Marion Franz, MS, RD, LD, CDE
People with diabetes “deserve” the right to eat healthfully along with everyone else. Yet, it often happens that the diets recommended to persons with diabetes do not promote healthy eating. To begin, what is healthy eating and what types of foods make up the right diet? And second, what types of diets do not promote healthy eating and should be avoided?
Healthy Eating Patterns
The 2010 Dietary Guidelines for Americans define a healthy eating pattern as one that emphasizes nutrition-dense foods and beverages including the following foods and food groups:
- Whole grains
- Fat-free or low-fat milk and milk products
- Lean meats and poultry
- Beans and peas
- Nuts and seeds
Research on eating patterns (similar to that recommended by the Dietary Guidelines) such as the Mediterranean and DASH patterns, has documented the health benefits of following these diets. Beyond specific foods, healthy eating is defined in general as controlling total calorie intake to achieve and sustain a healthy weight. For most people, this will mean eating fewer calories by making informed food and beverage choices along with increasing physical activity.
For good health (for people with and without diabetes,) the American Diabetes Association recommends an eating pattern that includes carbohydrates from fruits, vegetables, whole grains, legumes and low-fat milk. Individuals are also encouraged to eat foods containing fiber and whole grains, making at least half of their grains whole grains. It is the balance between the total amount of carbohydrate eaten at meals and snacks and available insulin that determines what blood glucose levels will be after eating. Therefore, monitoring carbohydrate intake, whether by carbohydrate counting, food choices or experience-based estimation, is a key strategy in achieving glycemic control rather than eliminating single food groups entirely.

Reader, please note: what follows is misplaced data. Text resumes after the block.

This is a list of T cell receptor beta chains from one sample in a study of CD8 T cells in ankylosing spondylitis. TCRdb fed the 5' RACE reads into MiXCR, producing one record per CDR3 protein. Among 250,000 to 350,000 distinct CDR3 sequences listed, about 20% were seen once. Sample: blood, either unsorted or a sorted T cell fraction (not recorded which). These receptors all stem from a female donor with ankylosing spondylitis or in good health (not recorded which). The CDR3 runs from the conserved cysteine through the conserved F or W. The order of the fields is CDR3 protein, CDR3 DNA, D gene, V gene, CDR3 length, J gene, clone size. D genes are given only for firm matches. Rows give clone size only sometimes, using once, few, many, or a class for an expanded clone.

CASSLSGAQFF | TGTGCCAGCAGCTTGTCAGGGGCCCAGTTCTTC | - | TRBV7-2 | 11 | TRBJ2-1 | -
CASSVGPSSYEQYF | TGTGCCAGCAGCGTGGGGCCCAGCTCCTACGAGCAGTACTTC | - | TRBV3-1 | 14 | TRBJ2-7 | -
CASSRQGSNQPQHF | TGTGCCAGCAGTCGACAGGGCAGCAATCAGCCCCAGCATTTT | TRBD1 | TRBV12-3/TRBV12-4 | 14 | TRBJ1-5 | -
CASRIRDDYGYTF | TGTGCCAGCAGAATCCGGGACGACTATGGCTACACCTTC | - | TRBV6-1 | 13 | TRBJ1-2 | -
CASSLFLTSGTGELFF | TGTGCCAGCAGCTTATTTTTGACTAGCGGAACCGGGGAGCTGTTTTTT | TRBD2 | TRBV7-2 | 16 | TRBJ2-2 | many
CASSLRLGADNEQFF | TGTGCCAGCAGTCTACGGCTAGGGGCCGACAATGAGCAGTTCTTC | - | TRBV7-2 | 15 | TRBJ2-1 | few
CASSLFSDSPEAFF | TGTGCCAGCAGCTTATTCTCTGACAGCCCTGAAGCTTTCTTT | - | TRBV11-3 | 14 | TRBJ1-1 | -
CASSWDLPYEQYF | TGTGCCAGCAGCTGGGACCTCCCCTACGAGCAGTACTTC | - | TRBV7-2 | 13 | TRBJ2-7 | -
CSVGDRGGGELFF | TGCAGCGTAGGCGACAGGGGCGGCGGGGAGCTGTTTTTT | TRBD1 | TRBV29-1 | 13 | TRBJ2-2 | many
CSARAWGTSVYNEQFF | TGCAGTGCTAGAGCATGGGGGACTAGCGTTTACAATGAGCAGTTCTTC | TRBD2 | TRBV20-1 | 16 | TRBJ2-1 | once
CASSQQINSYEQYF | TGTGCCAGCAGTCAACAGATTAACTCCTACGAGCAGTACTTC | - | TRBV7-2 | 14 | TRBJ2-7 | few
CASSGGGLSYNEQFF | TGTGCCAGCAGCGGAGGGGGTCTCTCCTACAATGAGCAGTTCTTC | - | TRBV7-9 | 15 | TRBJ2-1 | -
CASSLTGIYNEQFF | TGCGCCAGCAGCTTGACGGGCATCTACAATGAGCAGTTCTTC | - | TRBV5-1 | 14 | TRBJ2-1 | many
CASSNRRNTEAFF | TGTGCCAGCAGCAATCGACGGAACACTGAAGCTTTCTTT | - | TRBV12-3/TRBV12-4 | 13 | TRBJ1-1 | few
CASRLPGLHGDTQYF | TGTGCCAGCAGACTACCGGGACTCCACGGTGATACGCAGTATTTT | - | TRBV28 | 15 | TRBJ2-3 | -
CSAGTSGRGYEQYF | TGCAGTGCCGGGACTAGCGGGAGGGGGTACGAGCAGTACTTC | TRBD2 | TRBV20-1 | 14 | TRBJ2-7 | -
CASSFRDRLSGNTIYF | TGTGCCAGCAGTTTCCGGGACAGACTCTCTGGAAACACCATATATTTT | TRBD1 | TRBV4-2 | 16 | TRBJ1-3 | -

Unhealthy Eating Patterns
Regarding less healthy eating patterns, both the Atkins and low-carbohydrate plans contribute to unhealthy eating practices. People who follow these diet patterns tend to eat increased amounts of saturated fat; this is a concern because research shows eating saturated fats for prolonged periods of time can lead to insulin resistance, a condition characterized by the body’s inability to respond to the insulin produced by the pancreas, resulting in uncontrolled blood sugar. When low-carb diets are compared with low-fat diets for a one-year period, studies show that while calorie intake can decrease similarly, low-fat diets provide about 30 percent of calories from fat with only 10 percent to 12 percent of calories coming from saturated fats. In contrast, low-carbohydrate diets provided 45 percent of calories from fat with 15 percent to 20 percent coming from saturated fats. Thus, low-carb diets tend promote higher intake of harmful fats in comparison with a more balanced approach. Likewise, these restrictive patterns often eliminate carbohydrate foods such as wheat or other grains which cuts out healthful grain foods that provide valuable nutrients.
Oftentimes, low-carbohydrate diets are recommended to persons with diabetes for weight loss. However, studies comparing different dietary patterns for weight loss using varying percentages of macronutrients intake (e.g., low-carb, low-fat, high-protein) conclude there is no statistical difference in the amount of weight lost (4-9 pounds total) after one year on each diet. This suggests low-carb diets are not more efficient for achieving long term weight loss over other methods. Furthermore, eight of the weight loss interventions reported no improvements in A1C, the measurement used to determine long-term blood sugar control. These findings show that a variety of eating patterns with differing macronutrient percentages are modestly effective for weight loss in persons with diabetes but generally do not improve overall health in the long-term.
Although it is clear there is not one single nutrition therapy best for persons with diabetes, the most realistic and helpful nutrition advice is to pay less attention to the scale and instead to concentrate on controlling blood sugar by eating smaller portions of healthy foods such as fruits, vegetables, grains, legumes, low-fat dairy products, lean meats and oils rich in unsaturated fats.
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- American Diabetes Association: Nutrition recommendations and interventions for diabetes. A position statement of the American Diabetes Association. Diabetes Care 31 (suppl 1): S61-S78, 2008
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